Countering seasonality: The influence of air traffic on business and leisure tourism

Welcome news for leisure and business tourism to the Mother City: From February, Turkish Airlines increased the number of flights to Cape Town. Unfortunately, this coincides with an announcement by airberlin that it will run its last northbound Cape Town-Munich flight of the European winter season 2010/2011 on April 29, 2011. Cape Town Tourism CEO Mariëtte du Toit Helmbold comments.

In order to sustain tourism in Cape Town, we need to counter seasonality with year-round inbound tourism. It is vital that flights to Cape Town and Johannesburg remain consistent throughout the year. The cancellation of flights to Cape Town during our winter season is a real threat to the industry as we establish Cape Town as a 365-day destination.

In an ever-changing world, time has become our most precious commodity. The availability of direct flights to Cape Town will influence travellers’ behaviour and buying patterns, and is critically important for the long-term sustainability of our business and leisure tourism industries.

Cape Town Tourism has already embarked on a campaign to change seasonal perception, leveraging visitor and media perception during the winter 2010 FIFA World Cup™ to broaden our tourism appeal. Events play a significant role in positioning Cape Town as a year-round destination of choice, and the pressing need for a comprehensive and proactive events strategy for the city in the aftermath of hosting a successful FIFA World Cup™ is becoming more apparent. Events are important platforms for destination marketing and branding, and are catalysts for countering seasonality. We need to look at a more strategic relationship with existing signature events, and to look at establishing or attracting key events during our off-peak season.

Airlines must take decisions that make economic sense. Decreased business travel, as a result of economies in trouble, continues to plague key source markets. The business traveller is a major contributor to covering flight expenses, pointing to a need to forge stronger business ties in tourism, in addition to the leisure market.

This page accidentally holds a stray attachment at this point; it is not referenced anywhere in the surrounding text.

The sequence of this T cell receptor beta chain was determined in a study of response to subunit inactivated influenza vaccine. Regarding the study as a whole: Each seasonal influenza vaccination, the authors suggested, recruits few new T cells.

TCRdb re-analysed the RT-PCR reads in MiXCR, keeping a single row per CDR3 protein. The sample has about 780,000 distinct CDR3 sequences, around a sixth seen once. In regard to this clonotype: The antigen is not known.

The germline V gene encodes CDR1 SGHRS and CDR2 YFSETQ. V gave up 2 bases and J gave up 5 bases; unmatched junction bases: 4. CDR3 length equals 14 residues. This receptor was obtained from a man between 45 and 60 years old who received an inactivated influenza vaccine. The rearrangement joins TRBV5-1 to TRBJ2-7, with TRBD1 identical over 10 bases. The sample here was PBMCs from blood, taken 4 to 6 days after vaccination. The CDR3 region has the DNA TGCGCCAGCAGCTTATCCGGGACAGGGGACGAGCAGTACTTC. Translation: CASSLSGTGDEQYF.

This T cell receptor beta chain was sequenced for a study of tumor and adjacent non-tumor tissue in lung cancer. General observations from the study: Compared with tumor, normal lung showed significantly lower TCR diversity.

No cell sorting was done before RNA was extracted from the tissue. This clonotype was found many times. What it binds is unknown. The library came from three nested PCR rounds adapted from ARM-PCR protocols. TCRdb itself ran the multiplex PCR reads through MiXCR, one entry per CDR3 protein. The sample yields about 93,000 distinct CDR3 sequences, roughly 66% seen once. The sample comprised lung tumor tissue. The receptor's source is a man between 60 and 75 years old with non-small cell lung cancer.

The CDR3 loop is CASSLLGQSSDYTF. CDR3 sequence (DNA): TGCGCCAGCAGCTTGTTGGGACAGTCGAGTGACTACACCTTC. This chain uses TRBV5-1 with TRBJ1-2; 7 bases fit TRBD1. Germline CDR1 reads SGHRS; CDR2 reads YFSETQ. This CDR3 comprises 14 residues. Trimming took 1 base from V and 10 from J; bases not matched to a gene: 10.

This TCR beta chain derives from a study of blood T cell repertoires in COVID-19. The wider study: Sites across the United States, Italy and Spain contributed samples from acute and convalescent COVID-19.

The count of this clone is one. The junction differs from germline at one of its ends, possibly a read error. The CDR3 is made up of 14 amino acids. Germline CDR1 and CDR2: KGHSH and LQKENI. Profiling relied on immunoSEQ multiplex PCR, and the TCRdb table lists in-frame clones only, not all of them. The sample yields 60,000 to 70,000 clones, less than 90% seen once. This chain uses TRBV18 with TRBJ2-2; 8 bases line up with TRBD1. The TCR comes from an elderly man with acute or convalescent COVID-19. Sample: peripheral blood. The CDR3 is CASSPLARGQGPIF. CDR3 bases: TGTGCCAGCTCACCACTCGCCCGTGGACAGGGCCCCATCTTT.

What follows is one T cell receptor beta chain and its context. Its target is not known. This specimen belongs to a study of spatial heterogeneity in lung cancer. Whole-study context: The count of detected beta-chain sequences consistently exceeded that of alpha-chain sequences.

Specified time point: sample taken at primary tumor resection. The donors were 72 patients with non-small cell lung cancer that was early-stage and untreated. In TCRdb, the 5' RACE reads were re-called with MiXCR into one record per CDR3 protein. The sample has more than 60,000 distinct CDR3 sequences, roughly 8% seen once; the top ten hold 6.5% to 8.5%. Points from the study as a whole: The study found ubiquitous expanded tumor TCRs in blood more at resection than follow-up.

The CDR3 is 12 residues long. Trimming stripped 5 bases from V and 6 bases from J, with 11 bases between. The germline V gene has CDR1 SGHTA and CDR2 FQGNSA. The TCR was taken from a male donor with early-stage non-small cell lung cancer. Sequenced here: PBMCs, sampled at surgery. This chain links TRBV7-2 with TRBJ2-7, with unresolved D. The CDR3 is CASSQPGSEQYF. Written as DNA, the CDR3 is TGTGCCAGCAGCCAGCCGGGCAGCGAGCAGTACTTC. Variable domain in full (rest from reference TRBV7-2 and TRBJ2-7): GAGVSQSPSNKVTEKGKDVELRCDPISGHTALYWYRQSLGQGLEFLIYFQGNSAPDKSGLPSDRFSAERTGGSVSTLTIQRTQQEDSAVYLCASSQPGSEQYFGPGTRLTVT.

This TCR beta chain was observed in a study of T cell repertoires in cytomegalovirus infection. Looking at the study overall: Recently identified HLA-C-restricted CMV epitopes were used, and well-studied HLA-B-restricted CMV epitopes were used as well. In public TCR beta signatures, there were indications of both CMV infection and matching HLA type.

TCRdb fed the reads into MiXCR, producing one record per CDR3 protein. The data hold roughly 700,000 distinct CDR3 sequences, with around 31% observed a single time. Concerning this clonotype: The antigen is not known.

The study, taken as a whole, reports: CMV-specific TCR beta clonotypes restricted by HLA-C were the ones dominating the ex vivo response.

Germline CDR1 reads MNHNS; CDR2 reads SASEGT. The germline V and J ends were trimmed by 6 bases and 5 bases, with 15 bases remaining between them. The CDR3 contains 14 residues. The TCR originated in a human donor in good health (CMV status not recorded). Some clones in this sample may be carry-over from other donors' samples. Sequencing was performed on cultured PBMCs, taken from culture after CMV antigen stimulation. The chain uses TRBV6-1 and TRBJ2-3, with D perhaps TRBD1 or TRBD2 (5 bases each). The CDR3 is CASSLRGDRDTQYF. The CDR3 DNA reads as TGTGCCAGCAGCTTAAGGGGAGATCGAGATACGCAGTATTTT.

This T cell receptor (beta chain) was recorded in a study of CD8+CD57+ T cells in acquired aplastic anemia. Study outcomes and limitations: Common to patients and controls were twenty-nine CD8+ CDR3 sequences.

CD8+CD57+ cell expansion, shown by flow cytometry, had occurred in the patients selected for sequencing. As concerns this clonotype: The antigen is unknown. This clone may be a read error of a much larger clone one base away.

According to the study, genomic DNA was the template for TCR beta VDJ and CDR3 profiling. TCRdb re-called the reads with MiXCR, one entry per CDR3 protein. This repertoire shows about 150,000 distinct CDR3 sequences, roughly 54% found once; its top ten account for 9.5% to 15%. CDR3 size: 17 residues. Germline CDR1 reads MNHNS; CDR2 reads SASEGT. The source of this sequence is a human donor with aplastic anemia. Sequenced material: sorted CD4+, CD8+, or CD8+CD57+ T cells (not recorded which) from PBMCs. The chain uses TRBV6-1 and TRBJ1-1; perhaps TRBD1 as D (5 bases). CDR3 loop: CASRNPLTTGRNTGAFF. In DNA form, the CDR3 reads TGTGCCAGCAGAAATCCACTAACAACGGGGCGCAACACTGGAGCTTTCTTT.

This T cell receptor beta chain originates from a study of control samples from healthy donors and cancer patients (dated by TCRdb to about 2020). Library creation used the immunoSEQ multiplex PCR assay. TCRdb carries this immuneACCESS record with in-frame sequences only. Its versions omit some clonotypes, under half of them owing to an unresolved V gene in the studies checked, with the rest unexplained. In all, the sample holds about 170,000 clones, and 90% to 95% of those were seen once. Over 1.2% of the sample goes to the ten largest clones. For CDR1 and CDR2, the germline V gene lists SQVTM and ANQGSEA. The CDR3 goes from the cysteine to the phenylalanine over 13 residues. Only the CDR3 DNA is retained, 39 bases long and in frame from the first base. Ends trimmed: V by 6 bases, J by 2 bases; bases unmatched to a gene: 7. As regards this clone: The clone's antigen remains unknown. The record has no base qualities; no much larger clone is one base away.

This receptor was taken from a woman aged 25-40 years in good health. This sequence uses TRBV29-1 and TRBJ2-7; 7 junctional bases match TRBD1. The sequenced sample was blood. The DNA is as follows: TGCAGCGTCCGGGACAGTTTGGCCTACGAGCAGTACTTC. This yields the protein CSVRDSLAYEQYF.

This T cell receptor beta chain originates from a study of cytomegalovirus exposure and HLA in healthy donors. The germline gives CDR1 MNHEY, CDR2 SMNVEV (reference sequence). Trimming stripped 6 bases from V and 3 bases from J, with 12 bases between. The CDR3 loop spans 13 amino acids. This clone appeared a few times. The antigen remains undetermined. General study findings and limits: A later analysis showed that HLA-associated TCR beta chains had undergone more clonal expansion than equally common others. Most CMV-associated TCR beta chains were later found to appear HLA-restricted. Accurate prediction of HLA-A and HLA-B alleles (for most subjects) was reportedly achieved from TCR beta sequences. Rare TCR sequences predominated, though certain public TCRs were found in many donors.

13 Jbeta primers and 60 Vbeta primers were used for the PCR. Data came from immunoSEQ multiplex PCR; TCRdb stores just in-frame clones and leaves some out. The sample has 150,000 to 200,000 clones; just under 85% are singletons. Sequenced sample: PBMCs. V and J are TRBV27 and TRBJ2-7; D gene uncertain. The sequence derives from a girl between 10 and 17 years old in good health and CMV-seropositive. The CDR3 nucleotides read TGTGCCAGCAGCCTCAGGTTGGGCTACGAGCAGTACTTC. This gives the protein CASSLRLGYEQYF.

In the wake of the cancellation of airberlin flights to Cape Town came the announcement by Turkish Airlines that they are looking at extending their flights to Cape Town. Turkish Airlines have extensive routes from both our traditional source markets in Europe and new markets in the Middle East, and increased flights will add much-welcomed seat capacity to the Mother City.

On the ground, Cape Town Tourism is taking action to counter seasonality with a forthcoming product development series. In partnership with the City of Cape Town, Cape Town Routes Unlimited, South Africa Tourism and the Training Enterprises Partnership, a series of product development workshops have been designed to raise awareness and stimulate action around the issues of tourism product development.

These workshops will be free to tourism professionals and will include insight into how to match the product to the market, while highlighting the important role that cultural and heritage tourism plays in our country, as well as the need for sustainable, responsible tourism: both in practice and as a packaged product.

Perception does not shift overnight – it requires evidence – and the industry must stand together to tackle our tourism weaknesses and grow a more complex product offering to multiple markets. Visitors need to see that Cape Town is a 365-day destination for a thousand good and varied reasons.

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